DOD says enterprise mobility effort 'will pay for itself'


DOD employees may soon be able to take their pick of mobile devices. (File photo)

At the Defense Department the most commonly used mobile device traditionally has been the Blackberry, but Pentagon personnel could soon have their pick of smart phones and tablets.

Now poised to approve Apple devices as well as those from Samsung and other manufacturers, DOD officials will expand on the department's  test-run efforts and years of discussion. The green light comes even as defense agencies are struggling to make budget cuts mandated under sequestration.

The move forward  comes due to a confluence of factors: increased focus under implementation of DOD's enterprise mobility plan, the moving around of funds amid competing priorities and a growing understanding of the savings reaped from the technology investments.

"All the front-end investment, all the networking, all the mobile device management – within about a year and a quarter, it will pay for itself," Maj. Gen. Robert Wheeler, DOD deputy CIO for command, control, communications and computers, said at an industry event in Washington April 30. "We're talking about purely cutting down on the costs that we have today with our fragmented methodology. From a taxpayer perspective, it's a good approach. But from the perspective of jumping the productivity curve, it's an even better approach."

The progress toward enterprise mobility is rooted in more than 50 pilot programs at DOD that have laid the groundwork for defense officials to determine the best policies, techniques and plans.

Some of the higher-profile pilot programs include those under way within the Army, where iPads, Androids, Windows phones and Blackberrys have undergone rigorous testing,  and continue to do so as the Army deploys even more devices, albeit at a slower pace than planned because of steep budget cuts.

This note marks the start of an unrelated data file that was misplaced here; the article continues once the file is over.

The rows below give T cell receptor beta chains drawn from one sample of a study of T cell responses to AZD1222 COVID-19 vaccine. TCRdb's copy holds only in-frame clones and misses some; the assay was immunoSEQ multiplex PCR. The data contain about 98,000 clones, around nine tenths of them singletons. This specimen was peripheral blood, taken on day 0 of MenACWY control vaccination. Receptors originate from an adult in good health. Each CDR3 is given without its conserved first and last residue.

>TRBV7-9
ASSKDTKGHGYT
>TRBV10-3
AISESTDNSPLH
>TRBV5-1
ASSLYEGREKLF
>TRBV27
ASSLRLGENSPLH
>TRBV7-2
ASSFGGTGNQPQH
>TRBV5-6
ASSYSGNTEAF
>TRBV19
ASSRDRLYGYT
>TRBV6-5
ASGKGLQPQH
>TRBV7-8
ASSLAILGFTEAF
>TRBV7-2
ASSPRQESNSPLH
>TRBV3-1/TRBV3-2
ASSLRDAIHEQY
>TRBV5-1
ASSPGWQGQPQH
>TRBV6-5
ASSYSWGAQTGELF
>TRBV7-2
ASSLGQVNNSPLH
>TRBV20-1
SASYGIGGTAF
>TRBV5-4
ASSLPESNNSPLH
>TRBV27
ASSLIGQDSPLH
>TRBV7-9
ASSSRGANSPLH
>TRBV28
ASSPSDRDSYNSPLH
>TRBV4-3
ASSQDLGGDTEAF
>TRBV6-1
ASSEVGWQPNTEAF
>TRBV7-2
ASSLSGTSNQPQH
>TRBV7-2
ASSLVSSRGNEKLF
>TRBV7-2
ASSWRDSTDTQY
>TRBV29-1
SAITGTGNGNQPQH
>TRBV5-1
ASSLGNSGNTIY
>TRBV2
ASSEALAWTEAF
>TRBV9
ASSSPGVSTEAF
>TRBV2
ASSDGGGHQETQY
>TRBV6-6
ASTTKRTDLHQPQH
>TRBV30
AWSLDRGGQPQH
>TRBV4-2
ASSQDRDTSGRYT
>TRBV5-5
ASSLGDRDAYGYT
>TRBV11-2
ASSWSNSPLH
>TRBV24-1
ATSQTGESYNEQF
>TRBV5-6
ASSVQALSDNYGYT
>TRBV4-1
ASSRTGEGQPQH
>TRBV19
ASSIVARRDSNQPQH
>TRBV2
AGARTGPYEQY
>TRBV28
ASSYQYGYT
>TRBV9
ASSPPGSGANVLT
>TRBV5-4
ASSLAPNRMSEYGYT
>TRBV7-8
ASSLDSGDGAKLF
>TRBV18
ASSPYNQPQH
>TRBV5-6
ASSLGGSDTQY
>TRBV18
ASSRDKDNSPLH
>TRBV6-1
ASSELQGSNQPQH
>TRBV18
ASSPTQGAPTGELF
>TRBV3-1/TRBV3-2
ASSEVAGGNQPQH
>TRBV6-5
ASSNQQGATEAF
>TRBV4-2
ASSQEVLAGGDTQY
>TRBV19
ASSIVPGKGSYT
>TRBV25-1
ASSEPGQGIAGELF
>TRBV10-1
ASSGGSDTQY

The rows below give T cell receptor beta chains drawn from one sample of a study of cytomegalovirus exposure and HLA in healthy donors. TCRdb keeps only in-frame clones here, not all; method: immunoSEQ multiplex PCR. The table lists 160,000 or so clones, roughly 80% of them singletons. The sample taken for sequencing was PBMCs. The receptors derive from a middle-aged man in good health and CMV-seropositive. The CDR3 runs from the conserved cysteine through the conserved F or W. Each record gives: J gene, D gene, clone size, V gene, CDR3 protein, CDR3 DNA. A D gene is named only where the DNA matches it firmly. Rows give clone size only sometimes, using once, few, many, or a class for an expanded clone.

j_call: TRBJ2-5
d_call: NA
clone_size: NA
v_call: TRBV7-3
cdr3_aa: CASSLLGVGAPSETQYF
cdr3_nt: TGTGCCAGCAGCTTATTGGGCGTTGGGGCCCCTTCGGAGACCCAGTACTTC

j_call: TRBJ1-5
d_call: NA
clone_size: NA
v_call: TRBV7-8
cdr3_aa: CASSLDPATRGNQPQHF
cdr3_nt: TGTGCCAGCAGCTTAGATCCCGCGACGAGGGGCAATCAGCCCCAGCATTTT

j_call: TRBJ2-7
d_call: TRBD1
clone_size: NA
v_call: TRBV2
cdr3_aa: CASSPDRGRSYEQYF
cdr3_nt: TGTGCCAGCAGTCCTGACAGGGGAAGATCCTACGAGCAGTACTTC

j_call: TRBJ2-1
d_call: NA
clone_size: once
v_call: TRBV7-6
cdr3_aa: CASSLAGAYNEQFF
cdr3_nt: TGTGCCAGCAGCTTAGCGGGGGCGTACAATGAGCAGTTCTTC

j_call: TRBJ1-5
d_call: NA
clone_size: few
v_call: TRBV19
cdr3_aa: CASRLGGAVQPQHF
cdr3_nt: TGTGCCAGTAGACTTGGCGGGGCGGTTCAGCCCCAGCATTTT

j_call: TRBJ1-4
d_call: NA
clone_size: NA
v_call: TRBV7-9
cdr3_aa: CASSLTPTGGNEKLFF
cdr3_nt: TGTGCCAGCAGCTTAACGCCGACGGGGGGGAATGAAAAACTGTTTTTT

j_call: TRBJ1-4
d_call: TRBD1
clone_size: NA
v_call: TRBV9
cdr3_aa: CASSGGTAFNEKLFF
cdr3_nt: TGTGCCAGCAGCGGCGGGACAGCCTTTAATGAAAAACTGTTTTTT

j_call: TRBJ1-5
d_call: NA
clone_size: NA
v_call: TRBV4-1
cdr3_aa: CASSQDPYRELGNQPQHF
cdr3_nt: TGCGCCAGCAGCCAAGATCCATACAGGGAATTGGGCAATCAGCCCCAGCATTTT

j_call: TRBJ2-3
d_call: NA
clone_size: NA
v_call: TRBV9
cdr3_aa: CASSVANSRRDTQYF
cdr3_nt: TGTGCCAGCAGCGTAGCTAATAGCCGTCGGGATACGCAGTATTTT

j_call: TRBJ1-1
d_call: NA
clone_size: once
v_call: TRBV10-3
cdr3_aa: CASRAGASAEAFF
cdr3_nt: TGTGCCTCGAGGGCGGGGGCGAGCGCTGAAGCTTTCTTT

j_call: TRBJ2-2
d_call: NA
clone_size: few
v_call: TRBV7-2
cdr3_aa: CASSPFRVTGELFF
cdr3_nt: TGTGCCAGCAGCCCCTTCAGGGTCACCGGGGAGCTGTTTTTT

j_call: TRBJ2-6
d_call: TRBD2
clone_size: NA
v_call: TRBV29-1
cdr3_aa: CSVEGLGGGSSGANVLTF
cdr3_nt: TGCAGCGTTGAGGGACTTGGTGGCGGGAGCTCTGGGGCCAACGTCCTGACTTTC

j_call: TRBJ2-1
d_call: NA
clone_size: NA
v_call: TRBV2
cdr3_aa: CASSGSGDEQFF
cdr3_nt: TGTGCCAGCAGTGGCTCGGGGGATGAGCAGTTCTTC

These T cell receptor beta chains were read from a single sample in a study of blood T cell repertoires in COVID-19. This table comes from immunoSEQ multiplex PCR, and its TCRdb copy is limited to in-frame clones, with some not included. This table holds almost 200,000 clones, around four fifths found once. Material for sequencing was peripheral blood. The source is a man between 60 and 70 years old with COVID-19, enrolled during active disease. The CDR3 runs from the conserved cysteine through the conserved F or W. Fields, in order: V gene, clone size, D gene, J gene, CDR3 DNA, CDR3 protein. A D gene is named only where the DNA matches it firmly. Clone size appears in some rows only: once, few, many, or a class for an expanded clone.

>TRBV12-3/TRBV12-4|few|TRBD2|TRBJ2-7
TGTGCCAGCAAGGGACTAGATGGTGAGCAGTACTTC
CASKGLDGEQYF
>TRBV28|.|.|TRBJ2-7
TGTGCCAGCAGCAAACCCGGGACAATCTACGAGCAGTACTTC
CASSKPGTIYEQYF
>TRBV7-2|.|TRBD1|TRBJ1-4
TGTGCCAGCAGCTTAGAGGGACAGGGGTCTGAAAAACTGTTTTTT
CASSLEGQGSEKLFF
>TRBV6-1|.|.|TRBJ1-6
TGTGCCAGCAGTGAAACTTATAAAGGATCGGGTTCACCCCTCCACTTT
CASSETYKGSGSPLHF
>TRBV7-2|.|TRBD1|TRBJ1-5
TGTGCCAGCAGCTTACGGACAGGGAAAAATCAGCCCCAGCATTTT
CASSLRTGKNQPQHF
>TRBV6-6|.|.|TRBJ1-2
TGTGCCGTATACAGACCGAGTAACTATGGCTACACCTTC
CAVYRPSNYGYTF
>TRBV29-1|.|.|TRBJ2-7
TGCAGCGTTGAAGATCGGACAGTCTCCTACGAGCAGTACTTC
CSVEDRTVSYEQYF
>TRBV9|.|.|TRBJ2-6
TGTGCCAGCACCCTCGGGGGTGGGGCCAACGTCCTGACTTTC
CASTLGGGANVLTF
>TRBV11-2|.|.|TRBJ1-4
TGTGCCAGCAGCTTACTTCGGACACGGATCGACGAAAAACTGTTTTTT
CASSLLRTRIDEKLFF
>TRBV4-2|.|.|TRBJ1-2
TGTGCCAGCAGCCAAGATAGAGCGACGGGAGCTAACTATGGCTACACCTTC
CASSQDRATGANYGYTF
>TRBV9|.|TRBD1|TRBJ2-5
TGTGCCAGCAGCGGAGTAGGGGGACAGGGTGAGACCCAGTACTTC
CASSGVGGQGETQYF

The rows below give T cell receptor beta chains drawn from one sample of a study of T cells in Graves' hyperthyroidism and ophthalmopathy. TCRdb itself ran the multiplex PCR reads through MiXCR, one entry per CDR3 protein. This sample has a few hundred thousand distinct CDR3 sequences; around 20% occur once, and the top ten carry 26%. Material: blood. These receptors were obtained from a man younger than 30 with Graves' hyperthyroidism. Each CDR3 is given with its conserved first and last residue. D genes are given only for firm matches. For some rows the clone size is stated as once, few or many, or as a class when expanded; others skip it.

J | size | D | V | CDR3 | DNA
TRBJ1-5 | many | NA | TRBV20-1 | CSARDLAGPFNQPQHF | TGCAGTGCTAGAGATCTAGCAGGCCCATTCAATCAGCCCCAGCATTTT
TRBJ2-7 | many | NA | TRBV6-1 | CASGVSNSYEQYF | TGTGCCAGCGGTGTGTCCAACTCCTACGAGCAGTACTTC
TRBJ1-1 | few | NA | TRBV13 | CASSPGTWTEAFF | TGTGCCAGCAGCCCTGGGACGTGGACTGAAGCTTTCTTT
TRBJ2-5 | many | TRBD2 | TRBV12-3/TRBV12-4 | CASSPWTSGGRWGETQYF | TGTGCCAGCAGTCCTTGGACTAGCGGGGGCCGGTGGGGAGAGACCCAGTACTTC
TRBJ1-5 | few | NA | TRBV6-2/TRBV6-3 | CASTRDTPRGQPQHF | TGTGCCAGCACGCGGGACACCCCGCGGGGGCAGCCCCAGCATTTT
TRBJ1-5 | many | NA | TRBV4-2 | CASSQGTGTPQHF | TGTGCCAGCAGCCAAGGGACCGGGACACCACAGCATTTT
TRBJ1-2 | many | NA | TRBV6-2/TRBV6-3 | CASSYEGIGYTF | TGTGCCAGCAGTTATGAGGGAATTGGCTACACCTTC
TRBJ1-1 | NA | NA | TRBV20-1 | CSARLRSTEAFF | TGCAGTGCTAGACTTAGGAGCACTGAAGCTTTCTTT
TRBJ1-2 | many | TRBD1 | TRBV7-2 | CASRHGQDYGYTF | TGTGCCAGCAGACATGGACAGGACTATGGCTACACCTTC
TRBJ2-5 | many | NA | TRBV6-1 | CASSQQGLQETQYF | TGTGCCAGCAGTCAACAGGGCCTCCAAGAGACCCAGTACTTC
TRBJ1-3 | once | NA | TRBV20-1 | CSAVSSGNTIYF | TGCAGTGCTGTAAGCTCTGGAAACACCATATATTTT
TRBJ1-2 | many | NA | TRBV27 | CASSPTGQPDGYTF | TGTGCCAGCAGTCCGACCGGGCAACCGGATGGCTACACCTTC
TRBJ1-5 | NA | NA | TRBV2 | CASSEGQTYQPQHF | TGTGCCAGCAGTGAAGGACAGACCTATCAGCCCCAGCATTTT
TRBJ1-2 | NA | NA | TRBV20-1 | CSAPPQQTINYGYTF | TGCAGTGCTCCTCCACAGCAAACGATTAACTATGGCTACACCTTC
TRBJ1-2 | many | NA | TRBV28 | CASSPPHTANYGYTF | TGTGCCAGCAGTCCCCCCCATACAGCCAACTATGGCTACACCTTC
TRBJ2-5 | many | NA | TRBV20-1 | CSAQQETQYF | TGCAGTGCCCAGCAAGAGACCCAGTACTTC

"We're in the process of issuing 530 devices, with the option to put out up to 2,500 as funding comes available," said Michael McCarthy, director of operations and program manager at Army Brigade Modernization Command. "The original plan was 2,500, but we had to cut back due to sequestration limitations – that was all we could fund [for now] out of the pilot programs."

The 530 devices consist of a mix of products from Apple, Samsung and other manufacturers. Most of the devices are tablets, for which there is a higher demand for use in the field, but some phones are included as well, McCarthy said.

"We're seeing great results. We use the devices as regular tablet, but when you want to get to [capabilities intended for official use only], for example enterprise e-mail, it also allows you to open it with an encryption algorithm that is a soft certification – no common access card necessary," McCarthy said. However, the CAC is still necessary for secure information and a CAC reader is outfitted on the device.

 "We've validated it works; the security protocols work, and now we're expanding to see what other capabilities we can add and still stay in the secure operating environment we need." he said.

Security certifications are one of the biggest hurdles for manufacturers, but that is changing as decision-makers at the Defense Information Systems Agency reportedly are preparing to grant security approvals in the coming weeks for Samsung Galaxy devices running hardened Knox security software, as well as for the new operating systems of Apple and Blackberry.

"DOD is establishing policies through DISA, which is why pilot programs have been so important – it allows DISA to look at policies being put in place to secure the environment and implement that across DOD," McCarthy said.

New policies, as well as new guidelines, are helping to accelerate mobile device approval and deployment – something that has long been an issue at the Pentagon, where such processes can take as long as a year. The goal is to reduce that lead time to 30 days, particularly the department remains on track to issue 100,000 unclassified devices by the end of fiscal 2014, according to Wheeler.

Much of DOD's work in mobility also hinges on a forthcoming mobile device management (MDM) contract that is yet to be awarded, he said.

"Security is not the device; it's the network and device, one together. That's what makes the security, that's how we judge and that's why the MDM [request for proposals] is so important. Once we know the MDM, then we can provision...the specific phones," Wheeler said.

While acknowledging sequestration's burden on progress, Wheeler was enthusiastic about the coming weeks and months as DOD pushes forward with enterprise mobility.

"We don't even know how far we can go with this, and I think that's the exciting part of it," he said. "I don't look at this as environment where the glass is half empty; I look at it as an opportunity. When you start talking about mobility, that's an opportunity in this environment to do more with less."

About the Author

Amber Corrin is a former staff writer for FCW and Defense Systems.


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